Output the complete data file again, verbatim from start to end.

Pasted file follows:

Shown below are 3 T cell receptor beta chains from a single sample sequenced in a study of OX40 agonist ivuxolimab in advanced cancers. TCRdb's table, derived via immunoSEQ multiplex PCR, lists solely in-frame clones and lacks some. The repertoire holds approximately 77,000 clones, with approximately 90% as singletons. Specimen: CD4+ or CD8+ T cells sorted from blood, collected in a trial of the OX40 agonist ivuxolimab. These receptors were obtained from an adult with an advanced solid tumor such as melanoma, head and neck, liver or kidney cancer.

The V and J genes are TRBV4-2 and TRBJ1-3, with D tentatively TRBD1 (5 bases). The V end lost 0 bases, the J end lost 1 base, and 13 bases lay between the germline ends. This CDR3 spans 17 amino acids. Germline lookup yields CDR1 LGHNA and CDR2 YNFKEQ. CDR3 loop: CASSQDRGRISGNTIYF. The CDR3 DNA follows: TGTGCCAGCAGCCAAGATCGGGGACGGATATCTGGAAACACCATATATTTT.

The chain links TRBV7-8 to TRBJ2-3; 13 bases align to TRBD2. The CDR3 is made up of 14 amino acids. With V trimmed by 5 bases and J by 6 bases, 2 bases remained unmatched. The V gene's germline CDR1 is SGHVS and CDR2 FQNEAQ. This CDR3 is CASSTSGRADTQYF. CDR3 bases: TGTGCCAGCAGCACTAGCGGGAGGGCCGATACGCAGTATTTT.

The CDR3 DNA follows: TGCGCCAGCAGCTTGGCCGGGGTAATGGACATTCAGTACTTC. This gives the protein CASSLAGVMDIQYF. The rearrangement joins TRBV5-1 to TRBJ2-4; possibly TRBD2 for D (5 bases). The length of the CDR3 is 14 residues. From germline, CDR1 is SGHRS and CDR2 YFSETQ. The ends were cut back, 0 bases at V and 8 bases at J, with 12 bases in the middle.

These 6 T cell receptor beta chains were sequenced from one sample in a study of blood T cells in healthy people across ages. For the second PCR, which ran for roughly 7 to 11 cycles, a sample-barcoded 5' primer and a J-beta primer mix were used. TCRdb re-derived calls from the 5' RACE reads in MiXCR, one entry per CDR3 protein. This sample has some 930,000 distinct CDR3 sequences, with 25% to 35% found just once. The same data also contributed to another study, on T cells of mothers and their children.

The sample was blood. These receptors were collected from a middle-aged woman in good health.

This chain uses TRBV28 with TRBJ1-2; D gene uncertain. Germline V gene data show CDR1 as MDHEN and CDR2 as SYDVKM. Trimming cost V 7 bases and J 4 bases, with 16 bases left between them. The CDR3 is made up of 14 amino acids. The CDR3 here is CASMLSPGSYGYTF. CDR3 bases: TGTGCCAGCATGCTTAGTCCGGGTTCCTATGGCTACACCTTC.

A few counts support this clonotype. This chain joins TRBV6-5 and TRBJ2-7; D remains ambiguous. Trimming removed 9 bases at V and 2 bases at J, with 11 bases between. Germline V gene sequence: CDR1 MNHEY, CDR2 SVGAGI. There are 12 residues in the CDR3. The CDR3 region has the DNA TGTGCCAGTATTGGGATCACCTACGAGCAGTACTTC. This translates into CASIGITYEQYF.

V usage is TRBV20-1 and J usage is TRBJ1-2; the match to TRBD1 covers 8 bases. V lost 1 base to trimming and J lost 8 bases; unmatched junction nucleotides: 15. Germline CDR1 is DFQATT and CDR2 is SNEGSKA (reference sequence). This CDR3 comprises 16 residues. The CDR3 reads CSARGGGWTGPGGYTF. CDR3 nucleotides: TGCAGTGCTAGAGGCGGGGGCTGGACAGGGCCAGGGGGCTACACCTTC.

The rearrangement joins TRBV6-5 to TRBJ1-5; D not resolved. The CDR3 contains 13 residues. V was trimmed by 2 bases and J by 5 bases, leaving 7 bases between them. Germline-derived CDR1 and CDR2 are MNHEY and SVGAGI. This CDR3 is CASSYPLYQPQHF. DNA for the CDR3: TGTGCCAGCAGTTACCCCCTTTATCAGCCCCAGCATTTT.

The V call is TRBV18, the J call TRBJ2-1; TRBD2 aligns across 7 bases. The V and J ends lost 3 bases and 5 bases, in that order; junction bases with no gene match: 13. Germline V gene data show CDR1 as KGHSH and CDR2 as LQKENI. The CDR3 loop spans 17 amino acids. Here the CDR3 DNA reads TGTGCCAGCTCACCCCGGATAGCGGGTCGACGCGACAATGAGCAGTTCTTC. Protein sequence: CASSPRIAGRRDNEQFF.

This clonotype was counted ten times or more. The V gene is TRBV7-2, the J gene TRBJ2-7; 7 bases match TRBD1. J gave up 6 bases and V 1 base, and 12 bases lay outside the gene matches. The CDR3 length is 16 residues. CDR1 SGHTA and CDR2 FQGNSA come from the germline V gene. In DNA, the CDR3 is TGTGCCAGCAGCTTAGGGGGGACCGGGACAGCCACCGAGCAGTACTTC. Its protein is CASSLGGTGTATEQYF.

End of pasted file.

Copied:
Shown below are 3 T cell receptor beta chains from a single sample sequenced in a study of OX40 agonist ivuxolimab in advanced cancers. TCRdb's table, derived via immunoSEQ multiplex PCR, lists solely in-frame clones and lacks some. The repertoire holds approximately 77,000 clones, with approximately 90% as singletons. Specimen: CD4+ or CD8+ T cells sorted from blood, collected in a trial of the OX40 agonist ivuxolimab. These receptors were obtained from an adult with an advanced solid tumor such as melanoma, head and neck, liver or kidney cancer.

The V and J genes are TRBV4-2 and TRBJ1-3, with D tentatively TRBD1 (5 bases). The V end lost 0 bases, the J end lost 1 base, and 13 bases lay between the germline ends. This CDR3 spans 17 amino acids. Germline lookup yields CDR1 LGHNA and CDR2 YNFKEQ. CDR3 loop: CASSQDRGRISGNTIYF. The CDR3 DNA follows: TGTGCCAGCAGCCAAGATCGGGGACGGATATCTGGAAACACCATATATTTT.

The chain links TRBV7-8 to TRBJ2-3; 13 bases align to TRBD2. The CDR3 is made up of 14 amino acids. With V trimmed by 5 bases and J by 6 bases, 2 bases remained unmatched. The V gene's germline CDR1 is SGHVS and CDR2 FQNEAQ. This CDR3 is CASSTSGRADTQYF. CDR3 bases: TGTGCCAGCAGCACTAGCGGGAGGGCCGATACGCAGTATTTT.

The CDR3 DNA follows: TGCGCCAGCAGCTTGGCCGGGGTAATGGACATTCAGTACTTC. This gives the protein CASSLAGVMDIQYF. The rearrangement joins TRBV5-1 to TRBJ2-4; possibly TRBD2 for D (5 bases). The length of the CDR3 is 14 residues. From germline, CDR1 is SGHRS and CDR2 YFSETQ. The ends were cut back, 0 bases at V and 8 bases at J, with 12 bases in the middle.

These 6 T cell receptor beta chains were sequenced from one sample in a study of blood T cells in healthy people across ages. For the second PCR, which ran for roughly 7 to 11 cycles, a sample-barcoded 5' primer and a J-beta primer mix were used. TCRdb re-derived calls from the 5' RACE reads in MiXCR, one entry per CDR3 protein. This sample has some 930,000 distinct CDR3 sequences, with 25% to 35% found just once. The same data also contributed to another study, on T cells of mothers and their children.

The sample was blood. These receptors were collected from a middle-aged woman in good health.

This chain uses TRBV28 with TRBJ1-2; D gene uncertain. Germline V gene data show CDR1 as MDHEN and CDR2 as SYDVKM. Trimming cost V 7 bases and J 4 bases, with 16 bases left between them. The CDR3 is made up of 14 amino acids. The CDR3 here is CASMLSPGSYGYTF. CDR3 bases: TGTGCCAGCATGCTTAGTCCGGGTTCCTATGGCTACACCTTC.

A few counts support this clonotype. This chain joins TRBV6-5 and TRBJ2-7; D remains ambiguous. Trimming removed 9 bases at V and 2 bases at J, with 11 bases between. Germline V gene sequence: CDR1 MNHEY, CDR2 SVGAGI. There are 12 residues in the CDR3. The CDR3 region has the DNA TGTGCCAGTATTGGGATCACCTACGAGCAGTACTTC. This translates into CASIGITYEQYF.

V usage is TRBV20-1 and J usage is TRBJ1-2; the match to TRBD1 covers 8 bases. V lost 1 base to trimming and J lost 8 bases; unmatched junction nucleotides: 15. Germline CDR1 is DFQATT and CDR2 is SNEGSKA (reference sequence). This CDR3 comprises 16 residues. The CDR3 reads CSARGGGWTGPGGYTF. CDR3 nucleotides: TGCAGTGCTAGAGGCGGGGGCTGGACAGGGCCAGGGGGCTACACCTTC.

The rearrangement joins TRBV6-5 to TRBJ1-5; D not resolved. The CDR3 contains 13 residues. V was trimmed by 2 bases and J by 5 bases, leaving 7 bases between them. Germline-derived CDR1 and CDR2 are MNHEY and SVGAGI. This CDR3 is CASSYPLYQPQHF. DNA for the CDR3: TGTGCCAGCAGTTACCCCCTTTATCAGCCCCAGCATTTT.

The V call is TRBV18, the J call TRBJ2-1; TRBD2 aligns across 7 bases. The V and J ends lost 3 bases and 5 bases, in that order; junction bases with no gene match: 13. Germline V gene data show CDR1 as KGHSH and CDR2 as LQKENI. The CDR3 loop spans 17 amino acids. Here the CDR3 DNA reads TGTGCCAGCTCACCCCGGATAGCGGGTCGACGCGACAATGAGCAGTTCTTC. Protein sequence: CASSPRIAGRRDNEQFF.

This clonotype was counted ten times or more. The V gene is TRBV7-2, the J gene TRBJ2-7; 7 bases match TRBD1. J gave up 6 bases and V 1 base, and 12 bases lay outside the gene matches. The CDR3 length is 16 residues. CDR1 SGHTA and CDR2 FQGNSA come from the germline V gene. In DNA, the CDR3 is TGTGCCAGCAGCTTAGGGGGGACCGGGACAGCCACCGAGCAGTACTTC. Its protein is CASSLGGTGTATEQYF.